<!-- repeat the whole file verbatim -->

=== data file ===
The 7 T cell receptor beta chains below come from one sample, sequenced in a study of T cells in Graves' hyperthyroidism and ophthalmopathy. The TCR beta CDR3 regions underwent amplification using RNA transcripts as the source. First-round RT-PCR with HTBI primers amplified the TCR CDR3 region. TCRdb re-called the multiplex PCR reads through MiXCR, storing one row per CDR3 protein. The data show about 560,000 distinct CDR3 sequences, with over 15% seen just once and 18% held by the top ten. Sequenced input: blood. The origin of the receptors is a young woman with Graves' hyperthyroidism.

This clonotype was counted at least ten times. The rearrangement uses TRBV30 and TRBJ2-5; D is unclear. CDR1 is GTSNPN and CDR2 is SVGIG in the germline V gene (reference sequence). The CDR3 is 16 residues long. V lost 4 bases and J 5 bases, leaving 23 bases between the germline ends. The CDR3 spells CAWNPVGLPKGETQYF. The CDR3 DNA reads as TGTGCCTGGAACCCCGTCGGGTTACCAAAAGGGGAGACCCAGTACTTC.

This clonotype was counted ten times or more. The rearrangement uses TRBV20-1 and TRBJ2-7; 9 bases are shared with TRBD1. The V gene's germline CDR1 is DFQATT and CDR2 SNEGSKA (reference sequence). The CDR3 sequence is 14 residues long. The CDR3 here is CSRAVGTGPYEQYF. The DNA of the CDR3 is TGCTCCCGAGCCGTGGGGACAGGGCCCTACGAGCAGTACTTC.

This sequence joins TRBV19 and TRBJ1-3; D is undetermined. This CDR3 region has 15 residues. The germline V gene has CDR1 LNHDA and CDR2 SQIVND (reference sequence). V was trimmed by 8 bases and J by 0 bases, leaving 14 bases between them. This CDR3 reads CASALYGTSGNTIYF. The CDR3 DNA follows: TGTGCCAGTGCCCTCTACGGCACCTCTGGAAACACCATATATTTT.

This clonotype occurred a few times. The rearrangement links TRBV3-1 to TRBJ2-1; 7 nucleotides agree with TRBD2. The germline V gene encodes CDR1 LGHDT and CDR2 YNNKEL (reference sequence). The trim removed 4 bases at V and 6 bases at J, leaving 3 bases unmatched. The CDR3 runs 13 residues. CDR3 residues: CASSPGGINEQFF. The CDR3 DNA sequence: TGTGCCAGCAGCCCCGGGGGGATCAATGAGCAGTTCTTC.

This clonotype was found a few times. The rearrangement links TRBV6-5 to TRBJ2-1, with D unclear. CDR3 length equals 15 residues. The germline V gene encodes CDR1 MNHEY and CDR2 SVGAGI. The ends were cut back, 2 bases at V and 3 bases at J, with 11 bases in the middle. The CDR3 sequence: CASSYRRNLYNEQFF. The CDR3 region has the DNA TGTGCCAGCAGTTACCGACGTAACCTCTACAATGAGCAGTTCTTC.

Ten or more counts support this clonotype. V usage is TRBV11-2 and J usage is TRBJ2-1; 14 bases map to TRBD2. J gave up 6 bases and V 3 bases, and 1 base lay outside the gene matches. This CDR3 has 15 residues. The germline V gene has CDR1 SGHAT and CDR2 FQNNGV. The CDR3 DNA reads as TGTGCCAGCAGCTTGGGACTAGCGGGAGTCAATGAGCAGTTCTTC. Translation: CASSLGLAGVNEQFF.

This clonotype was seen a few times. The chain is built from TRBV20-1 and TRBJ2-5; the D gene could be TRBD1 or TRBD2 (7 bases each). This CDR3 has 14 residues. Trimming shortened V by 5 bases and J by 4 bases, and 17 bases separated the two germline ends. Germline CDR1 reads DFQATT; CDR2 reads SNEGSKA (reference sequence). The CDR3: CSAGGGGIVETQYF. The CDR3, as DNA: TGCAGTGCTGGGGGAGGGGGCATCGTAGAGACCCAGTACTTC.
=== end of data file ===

The 7 T cell receptor beta chains below come from one sample, sequenced in a study of T cells in Graves' hyperthyroidism and ophthalmopathy. The TCR beta CDR3 regions underwent amplification using RNA transcripts as the source. First-round RT-PCR with HTBI primers amplified the TCR CDR3 region. TCRdb re-called the multiplex PCR reads through MiXCR, storing one row per CDR3 protein. The data show about 560,000 distinct CDR3 sequences, with over 15% seen just once and 18% held by the top ten. Sequenced input: blood. The origin of the receptors is a young woman with Graves' hyperthyroidism.

This clonotype was counted at least ten times. The rearrangement uses TRBV30 and TRBJ2-5; D is unclear. CDR1 is GTSNPN and CDR2 is SVGIG in the germline V gene (reference sequence). The CDR3 is 16 residues long. V lost 4 bases and J 5 bases, leaving 23 bases between the germline ends. The CDR3 spells CAWNPVGLPKGETQYF. The CDR3 DNA reads as TGTGCCTGGAACCCCGTCGGGTTACCAAAAGGGGAGACCCAGTACTTC.

This clonotype was counted ten times or more. The rearrangement uses TRBV20-1 and TRBJ2-7; 9 bases are shared with TRBD1. The V gene's germline CDR1 is DFQATT and CDR2 SNEGSKA (reference sequence). The CDR3 sequence is 14 residues long. The CDR3 here is CSRAVGTGPYEQYF. The DNA of the CDR3 is TGCTCCCGAGCCGTGGGGACAGGGCCCTACGAGCAGTACTTC.

This sequence joins TRBV19 and TRBJ1-3; D is undetermined. This CDR3 region has 15 residues. The germline V gene has CDR1 LNHDA and CDR2 SQIVND (reference sequence). V was trimmed by 8 bases and J by 0 bases, leaving 14 bases between them. This CDR3 reads CASALYGTSGNTIYF. The CDR3 DNA follows: TGTGCCAGTGCCCTCTACGGCACCTCTGGAAACACCATATATTTT.

This clonotype occurred a few times. The rearrangement links TRBV3-1 to TRBJ2-1; 7 nucleotides agree with TRBD2. The germline V gene encodes CDR1 LGHDT and CDR2 YNNKEL (reference sequence). The trim removed 4 bases at V and 6 bases at J, leaving 3 bases unmatched. The CDR3 runs 13 residues. CDR3 residues: CASSPGGINEQFF. The CDR3 DNA sequence: TGTGCCAGCAGCCCCGGGGGGATCAATGAGCAGTTCTTC.

This clonotype was found a few times. The rearrangement links TRBV6-5 to TRBJ2-1, with D unclear. CDR3 length equals 15 residues. The germline V gene encodes CDR1 MNHEY and CDR2 SVGAGI. The ends were cut back, 2 bases at V and 3 bases at J, with 11 bases in the middle. The CDR3 sequence: CASSYRRNLYNEQFF. The CDR3 region has the DNA TGTGCCAGCAGTTACCGACGTAACCTCTACAATGAGCAGTTCTTC.

Ten or more counts support this clonotype. V usage is TRBV11-2 and J usage is TRBJ2-1; 14 bases map to TRBD2. J gave up 6 bases and V 3 bases, and 1 base lay outside the gene matches. This CDR3 has 15 residues. The germline V gene has CDR1 SGHAT and CDR2 FQNNGV. The CDR3 DNA reads as TGTGCCAGCAGCTTGGGACTAGCGGGAGTCAATGAGCAGTTCTTC. Translation: CASSLGLAGVNEQFF.

This clonotype was seen a few times. The chain is built from TRBV20-1 and TRBJ2-5; the D gene could be TRBD1 or TRBD2 (7 bases each). This CDR3 has 14 residues. Trimming shortened V by 5 bases and J by 4 bases, and 17 bases separated the two germline ends. Germline CDR1 reads DFQATT; CDR2 reads SNEGSKA (reference sequence). The CDR3: CSAGGGGIVETQYF. The CDR3, as DNA: TGCAGTGCTGGGGGAGGGGGCATCGTAGAGACCCAGTACTTC.